At the time I entered the program, CPA Canada was still offering the “challenge exam” option for CA legacy students. Given the significant cost savings that this option entailed, I challenged the Core 1, Core 2, Assurance & Tax PEP exams throughout 2015, and I was very fortunate to pass each of them on my first attempt. During the spring of 2016, I got paired with an awesome group of other candidates as part of Capstone 1, and I was able to get through the module without any major hiccups.

Now it was the summer of 2016: the CFE was two months away. I fixated my efforts on doing whatever it would take to get a competitive edge over the other candidates, such as:
• Hiring an experienced CPA marker to help me mark my cases and give me one-to-one feedback (something that was unprecedented across other CFE prep courses offered in Canada);
• Studying with another student who had failed the May 2016 CFE by a small margin but was willing to go hard-core until the CFE;
• Taking two full months of unpaid study leave from work (let’s not even talk about what my bank account looked like during the summer);
• Practicing over sixty cases from old UFEs, the Capstone 2 content, my marker’s cases, and even old SOA exams, all under time restraints;
• Reading binders and binders full of technical notes.

And then September came around. And I wrote the CFE. And then I waited two months for the results.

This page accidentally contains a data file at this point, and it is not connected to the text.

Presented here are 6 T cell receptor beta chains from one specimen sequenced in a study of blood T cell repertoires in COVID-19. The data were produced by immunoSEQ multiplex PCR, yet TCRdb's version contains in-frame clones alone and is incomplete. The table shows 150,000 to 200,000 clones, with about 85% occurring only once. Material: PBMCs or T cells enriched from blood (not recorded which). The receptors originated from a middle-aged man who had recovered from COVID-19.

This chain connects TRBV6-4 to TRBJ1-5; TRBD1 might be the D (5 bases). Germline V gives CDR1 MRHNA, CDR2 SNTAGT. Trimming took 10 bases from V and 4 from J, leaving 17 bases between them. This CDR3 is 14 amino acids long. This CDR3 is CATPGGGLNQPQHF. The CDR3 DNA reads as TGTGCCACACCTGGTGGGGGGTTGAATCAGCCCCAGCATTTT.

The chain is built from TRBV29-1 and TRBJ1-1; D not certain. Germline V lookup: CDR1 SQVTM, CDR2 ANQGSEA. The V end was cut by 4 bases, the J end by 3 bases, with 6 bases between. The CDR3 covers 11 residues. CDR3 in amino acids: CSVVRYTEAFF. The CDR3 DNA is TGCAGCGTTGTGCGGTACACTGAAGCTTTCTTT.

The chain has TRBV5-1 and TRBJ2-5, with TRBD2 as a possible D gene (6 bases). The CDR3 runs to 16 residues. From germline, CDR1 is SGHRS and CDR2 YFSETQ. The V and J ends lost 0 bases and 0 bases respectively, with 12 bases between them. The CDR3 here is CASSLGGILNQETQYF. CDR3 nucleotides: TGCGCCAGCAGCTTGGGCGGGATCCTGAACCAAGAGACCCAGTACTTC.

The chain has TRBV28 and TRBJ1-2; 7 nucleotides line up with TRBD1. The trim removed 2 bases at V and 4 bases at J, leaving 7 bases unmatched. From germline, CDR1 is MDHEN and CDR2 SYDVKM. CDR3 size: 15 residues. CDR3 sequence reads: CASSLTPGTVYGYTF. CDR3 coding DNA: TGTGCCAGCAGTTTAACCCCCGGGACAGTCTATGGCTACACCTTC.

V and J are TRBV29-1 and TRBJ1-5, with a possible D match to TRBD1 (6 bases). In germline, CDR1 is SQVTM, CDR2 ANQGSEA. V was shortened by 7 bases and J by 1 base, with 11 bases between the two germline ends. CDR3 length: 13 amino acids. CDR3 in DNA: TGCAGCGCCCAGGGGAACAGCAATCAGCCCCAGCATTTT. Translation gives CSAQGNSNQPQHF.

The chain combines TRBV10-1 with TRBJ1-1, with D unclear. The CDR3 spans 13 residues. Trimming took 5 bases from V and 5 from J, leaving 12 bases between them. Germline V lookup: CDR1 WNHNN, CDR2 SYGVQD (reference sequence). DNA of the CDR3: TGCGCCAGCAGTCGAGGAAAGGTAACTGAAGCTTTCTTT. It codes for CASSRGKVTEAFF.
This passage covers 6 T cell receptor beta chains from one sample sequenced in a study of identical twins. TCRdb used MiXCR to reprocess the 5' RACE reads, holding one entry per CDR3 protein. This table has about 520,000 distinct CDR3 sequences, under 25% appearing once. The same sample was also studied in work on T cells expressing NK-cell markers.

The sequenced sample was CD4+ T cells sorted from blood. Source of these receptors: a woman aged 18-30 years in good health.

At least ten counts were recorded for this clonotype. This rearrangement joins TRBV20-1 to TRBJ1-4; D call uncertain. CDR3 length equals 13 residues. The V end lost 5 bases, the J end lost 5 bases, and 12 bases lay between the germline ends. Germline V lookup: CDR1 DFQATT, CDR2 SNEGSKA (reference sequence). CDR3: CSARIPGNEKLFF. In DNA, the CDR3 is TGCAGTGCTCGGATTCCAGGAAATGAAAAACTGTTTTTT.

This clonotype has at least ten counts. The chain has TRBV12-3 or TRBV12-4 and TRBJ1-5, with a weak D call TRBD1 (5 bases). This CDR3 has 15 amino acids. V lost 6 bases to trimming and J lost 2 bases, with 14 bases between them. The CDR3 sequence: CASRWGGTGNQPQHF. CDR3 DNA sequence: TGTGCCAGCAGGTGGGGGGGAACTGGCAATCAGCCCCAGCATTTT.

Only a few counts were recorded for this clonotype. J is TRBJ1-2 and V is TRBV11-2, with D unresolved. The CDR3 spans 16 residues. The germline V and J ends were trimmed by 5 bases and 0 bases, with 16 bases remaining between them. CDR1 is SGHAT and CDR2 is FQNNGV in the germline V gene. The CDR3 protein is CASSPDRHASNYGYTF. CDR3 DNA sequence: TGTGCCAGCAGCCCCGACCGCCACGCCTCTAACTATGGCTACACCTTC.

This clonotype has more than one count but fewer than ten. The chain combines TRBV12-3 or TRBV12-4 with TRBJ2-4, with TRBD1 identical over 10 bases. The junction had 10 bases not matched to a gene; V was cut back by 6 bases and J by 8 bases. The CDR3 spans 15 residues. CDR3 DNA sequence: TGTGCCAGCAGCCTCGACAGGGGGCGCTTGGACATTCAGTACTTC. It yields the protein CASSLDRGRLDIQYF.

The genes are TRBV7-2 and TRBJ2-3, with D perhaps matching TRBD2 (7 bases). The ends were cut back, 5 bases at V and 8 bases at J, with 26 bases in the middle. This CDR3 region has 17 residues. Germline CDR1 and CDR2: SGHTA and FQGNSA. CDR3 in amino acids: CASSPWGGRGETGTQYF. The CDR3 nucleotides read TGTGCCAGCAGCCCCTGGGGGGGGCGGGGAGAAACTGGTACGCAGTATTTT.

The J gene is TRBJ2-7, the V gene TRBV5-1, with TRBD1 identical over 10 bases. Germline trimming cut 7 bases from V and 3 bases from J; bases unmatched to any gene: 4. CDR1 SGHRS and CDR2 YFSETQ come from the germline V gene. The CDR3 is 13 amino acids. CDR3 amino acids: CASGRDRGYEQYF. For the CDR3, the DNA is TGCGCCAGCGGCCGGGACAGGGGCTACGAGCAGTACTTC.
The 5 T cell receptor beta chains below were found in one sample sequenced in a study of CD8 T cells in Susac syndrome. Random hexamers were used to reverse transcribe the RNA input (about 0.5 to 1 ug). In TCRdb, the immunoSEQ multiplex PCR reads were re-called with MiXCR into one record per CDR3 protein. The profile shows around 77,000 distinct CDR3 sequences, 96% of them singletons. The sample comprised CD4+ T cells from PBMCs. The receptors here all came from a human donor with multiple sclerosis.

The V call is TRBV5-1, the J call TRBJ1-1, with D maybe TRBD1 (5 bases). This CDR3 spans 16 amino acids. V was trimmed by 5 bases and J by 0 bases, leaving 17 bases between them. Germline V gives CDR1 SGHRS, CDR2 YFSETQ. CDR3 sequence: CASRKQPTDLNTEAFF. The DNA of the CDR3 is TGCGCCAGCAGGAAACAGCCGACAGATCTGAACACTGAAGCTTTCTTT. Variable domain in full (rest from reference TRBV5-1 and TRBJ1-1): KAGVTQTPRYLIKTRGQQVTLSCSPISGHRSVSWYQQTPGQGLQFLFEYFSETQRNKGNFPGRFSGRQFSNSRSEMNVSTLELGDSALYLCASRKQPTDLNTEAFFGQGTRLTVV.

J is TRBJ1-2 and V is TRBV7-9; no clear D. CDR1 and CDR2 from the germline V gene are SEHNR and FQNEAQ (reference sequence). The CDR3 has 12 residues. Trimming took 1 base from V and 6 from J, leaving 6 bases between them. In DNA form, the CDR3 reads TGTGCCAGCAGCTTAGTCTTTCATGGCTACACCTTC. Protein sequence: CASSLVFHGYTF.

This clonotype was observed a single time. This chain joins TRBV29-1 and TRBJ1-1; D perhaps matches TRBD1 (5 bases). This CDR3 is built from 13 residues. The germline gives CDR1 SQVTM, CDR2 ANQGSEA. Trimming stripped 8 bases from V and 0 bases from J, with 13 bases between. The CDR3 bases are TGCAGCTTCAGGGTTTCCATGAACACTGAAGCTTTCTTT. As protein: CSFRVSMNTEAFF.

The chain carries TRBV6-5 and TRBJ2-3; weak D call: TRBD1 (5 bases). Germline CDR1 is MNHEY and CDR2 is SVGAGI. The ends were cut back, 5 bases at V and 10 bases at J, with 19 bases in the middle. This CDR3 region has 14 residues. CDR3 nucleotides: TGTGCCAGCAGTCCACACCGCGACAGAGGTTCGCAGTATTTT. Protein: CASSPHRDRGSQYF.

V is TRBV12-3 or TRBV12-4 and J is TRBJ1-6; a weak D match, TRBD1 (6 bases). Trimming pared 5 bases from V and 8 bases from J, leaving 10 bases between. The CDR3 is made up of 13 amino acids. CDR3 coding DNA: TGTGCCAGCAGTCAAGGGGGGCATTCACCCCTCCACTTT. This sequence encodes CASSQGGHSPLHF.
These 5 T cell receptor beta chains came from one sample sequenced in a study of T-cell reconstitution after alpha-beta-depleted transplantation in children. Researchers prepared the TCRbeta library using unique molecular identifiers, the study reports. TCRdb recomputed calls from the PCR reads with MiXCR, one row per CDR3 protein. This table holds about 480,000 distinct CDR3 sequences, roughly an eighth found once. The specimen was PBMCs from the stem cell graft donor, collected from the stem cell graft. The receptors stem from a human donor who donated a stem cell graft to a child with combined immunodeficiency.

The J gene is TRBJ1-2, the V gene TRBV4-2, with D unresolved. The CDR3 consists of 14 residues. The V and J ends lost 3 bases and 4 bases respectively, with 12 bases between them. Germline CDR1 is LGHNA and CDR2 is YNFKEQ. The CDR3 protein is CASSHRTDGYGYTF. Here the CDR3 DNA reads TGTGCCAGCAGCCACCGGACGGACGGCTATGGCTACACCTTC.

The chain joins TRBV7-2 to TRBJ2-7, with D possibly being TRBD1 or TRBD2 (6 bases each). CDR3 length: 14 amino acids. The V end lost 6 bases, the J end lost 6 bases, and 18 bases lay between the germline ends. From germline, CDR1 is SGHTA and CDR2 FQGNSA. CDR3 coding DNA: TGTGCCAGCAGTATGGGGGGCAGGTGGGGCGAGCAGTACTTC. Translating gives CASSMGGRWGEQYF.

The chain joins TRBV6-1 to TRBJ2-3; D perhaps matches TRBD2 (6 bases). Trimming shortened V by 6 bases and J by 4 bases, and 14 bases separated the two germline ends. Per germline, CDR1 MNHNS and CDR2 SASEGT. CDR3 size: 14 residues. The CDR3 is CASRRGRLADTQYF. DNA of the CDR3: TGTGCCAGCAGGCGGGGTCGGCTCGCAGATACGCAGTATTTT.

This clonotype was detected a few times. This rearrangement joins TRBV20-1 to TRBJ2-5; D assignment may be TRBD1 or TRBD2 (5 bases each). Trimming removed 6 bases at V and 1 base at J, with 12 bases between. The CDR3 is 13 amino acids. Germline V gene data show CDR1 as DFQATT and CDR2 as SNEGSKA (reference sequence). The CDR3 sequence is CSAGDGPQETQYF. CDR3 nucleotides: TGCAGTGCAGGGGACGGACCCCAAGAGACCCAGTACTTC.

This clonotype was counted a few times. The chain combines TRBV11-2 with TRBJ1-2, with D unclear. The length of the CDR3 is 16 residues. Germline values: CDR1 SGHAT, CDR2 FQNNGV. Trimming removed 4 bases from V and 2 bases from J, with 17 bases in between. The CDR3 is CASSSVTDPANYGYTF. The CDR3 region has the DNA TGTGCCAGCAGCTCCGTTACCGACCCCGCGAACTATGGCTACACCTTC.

The September 2016 CFE Results

Day 1: FAIL

Days 2 & 3: FAILED on Levels 1 & 3

Just imagine that. After going to all ends of the earth to prepare for this exam, I failed all three days. I felt numb. As much as people were calling me to offer consolation, I really didn’t want to speak to anyone because I couldn’t explain what happened. I began telling myself,

“This program isn’t fair. Someone must have made a mistake.”

“There’s no way I can recover from this.”

And so on. For the weeks that passed, I tried to preoccupy myself with other thoughts, like Christmas, upcoming birthdays, etc. But deep down, I was in search for answers as to why I had failed the CFE, and I had begun to believe that I was just playing a game of chance.

Then I got a call from a close friend who I had not heard from in a while. And the recovery process started.

 

The Recovery Process

My friend had called me to see how I was doing. I told him how great things had been for me over the past month, and the first thing he said was,

“Yeah, so?”

My reaction to him was, “What do mean, ‘Yeah, so?’ The CFE is a big deal! If I don’t figure out where I went wrong, I’m screwed!” I went off telling him all the things I had done to get ready for that exam. Then he posed the following questions to me,

“Do you think you may have put too much on your plate? How many breaks did you take over that two-month period? Were you experiencing burnout before the exam?”

At that point, I had found my answer. During that two-month study period before the CFE, while I was so focused on planning & making sure I had all my bases covered, I totally missed out on a vital part of the process: maintaining myself. As much as the CFE tests you on technical & “enabling” competencies, it also tests you on stress management. I vividly remember the last week of CFE study being the week when I experienced the most amount of stress. Little did I know that overdoing it was just as bad, if not worse, than not doing enough.

So what was my game plan for 2017? The first thing I did was focus on me: I started going back to the gym, I began to write really good articles on LinkedIn, and once busy season was over at work, I enrolled to rewrite the CFE in September.